Meanwhile, corsets, along with all women's lingerie, given their ability to create unnatural and exaggerated silhouettes, penetrated the realm of erotic fantasies of Sacher-Masoch, into proto-pornography born with early 1900s cameras, in the disturbing photos with which self-proclaimed "Pin-Up King" Irving Klaw stirred the imagination of 1950s America. In the '70s Vivienne Westwood brought them back during the SEX store times and then again in the '80s (the one presented in 1987 remains famous, making it a cornerstone of the brand's language) when, in France, both Gaultier and Mugler popularised them: intimate attire became just clothing, sex could be displayed to dominate with audacity an increasingly declining respectability which was never truly banished. The corset was not normalised, only sexualised in a more socially acceptable way: it still remained a kind of costume, romantic in its antiquated nature, beautiful because evocative of some forbidden dimension - a fetish, in every way. A few years later, for his SS95, Alexander McQueen brought the famous Mr. Pearl on the runway more to shock than to question gender norms, and twenty years later, when Miuccia Prada gave them a central role in the FW16 of her brand, they were more exotic than erotic – they were not, however, normality, they were not just another piece of clothing but an eccentric element, which served to reflect on looks and which took up the theme of a collection concerning women's wear archetypes and their general conceptual rethinking.

@zozoroe Reply to @zozoroe Uhm... OMG I’M NEVER TAKING THIS CORSET OFF #fyp #corsetchallenge #corset #YasClean #viral #tryonhaul #aprilfools Lacrimosa - Vienna Mozart Orchestra

After 2020, with the media explosion of Bridgerton and the proliferation of aesthetics inspired by every possible pre-existing imagery, it was the moment of Regencycore and the resurgence of corsets - and here, without a doubt, the work of Dilara Fındıkoğlu should be mentioned. With this trend, moving from the scenic reality to the everyday one, the corset has become almost a romantic accessory designed, more than to constrain and contain, to define and shape without compression, to create a silhouette and evoke a kind of modern fantasy on par with military-inspired jackets or slightly '70s bootcut jeans. The corset has briefly moved from a mischievous symbol of forbidden dimensions to a more pure expressive vehicle: this is how John Galliano used it for the already famous Margiela show (even though corsets had appeared in the brand's collections for three seasons, and Galliano has been using them for decades) where the corset was indeed a historical evocation but also an artistic tool that surrealistically deformed the models' silhouettes and a layering element.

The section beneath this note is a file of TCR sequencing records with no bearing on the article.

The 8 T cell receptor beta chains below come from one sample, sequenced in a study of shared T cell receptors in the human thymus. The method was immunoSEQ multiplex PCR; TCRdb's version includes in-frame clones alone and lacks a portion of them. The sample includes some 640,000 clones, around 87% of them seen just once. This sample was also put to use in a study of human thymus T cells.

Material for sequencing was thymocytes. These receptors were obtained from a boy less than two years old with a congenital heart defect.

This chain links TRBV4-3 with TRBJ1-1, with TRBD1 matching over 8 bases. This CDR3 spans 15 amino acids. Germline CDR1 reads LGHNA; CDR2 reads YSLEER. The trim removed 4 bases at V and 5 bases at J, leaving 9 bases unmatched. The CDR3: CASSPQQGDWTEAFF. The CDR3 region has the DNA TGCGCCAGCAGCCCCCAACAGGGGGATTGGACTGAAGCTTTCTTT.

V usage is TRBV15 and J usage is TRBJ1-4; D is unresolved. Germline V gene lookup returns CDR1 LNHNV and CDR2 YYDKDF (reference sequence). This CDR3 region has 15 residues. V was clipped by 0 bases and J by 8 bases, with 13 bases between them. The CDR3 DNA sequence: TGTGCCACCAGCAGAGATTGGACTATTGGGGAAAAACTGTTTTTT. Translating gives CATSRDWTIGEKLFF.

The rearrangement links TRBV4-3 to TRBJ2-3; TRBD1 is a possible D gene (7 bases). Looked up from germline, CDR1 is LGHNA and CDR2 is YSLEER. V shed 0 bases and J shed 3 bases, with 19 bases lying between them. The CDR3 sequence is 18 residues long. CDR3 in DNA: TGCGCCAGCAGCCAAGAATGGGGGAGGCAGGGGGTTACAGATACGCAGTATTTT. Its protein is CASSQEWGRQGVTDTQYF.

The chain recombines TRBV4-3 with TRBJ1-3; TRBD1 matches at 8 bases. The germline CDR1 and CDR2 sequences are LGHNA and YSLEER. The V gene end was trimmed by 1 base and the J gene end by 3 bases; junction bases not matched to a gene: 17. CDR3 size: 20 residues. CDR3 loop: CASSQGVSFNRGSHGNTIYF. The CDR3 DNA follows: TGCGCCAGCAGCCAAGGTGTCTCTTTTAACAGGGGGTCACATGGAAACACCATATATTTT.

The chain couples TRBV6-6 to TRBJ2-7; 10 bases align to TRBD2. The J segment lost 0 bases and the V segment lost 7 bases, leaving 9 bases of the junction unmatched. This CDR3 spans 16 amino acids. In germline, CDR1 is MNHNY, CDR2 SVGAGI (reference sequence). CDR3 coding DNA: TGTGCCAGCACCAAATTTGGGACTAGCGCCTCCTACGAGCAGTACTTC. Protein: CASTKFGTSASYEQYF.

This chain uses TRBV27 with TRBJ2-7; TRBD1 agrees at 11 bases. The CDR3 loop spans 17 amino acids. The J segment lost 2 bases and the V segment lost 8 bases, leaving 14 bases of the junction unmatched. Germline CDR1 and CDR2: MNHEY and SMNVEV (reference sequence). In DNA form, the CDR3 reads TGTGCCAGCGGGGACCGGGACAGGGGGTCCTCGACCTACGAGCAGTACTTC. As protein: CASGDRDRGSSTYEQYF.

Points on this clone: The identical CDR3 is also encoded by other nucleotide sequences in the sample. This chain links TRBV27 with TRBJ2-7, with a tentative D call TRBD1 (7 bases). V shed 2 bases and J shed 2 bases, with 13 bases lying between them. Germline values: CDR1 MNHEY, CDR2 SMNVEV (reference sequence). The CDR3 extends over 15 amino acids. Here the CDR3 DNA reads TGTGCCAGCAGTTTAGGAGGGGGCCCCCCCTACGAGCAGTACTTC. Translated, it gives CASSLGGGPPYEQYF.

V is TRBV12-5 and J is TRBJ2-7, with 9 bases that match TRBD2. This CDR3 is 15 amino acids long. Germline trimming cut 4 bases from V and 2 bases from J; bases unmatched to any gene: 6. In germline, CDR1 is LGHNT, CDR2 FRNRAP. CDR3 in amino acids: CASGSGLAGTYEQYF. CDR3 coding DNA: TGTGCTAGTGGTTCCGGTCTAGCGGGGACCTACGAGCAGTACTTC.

Mahmood was the first celebrity to wear a look from that collection after the fashion show, giving his outfit a queer dimension but with almost nothing explicitly or exclusively sexual; just like BigMama's outfits in the first two evenings of the festival, designed by Lorenzo Seghezzi, who made the corset the pivot of an entire visual language that in its ambitions goes far beyond the banality of erotic suggestion to broaden the discourse to the concept of queerness itself and the eradication of traditional clothing binarism. The cultural moment seems ripe, in any case, for this resemantization: on TikTok the #corsetchallenge reached 690 million views just in January, according to Vogue, and involves an audience of all genders and body types - demonstrating that, if nothing else, what in the 19th century was a social requirement expected of women has turned into something to play with and do what we prefer to do with clothes: have fun.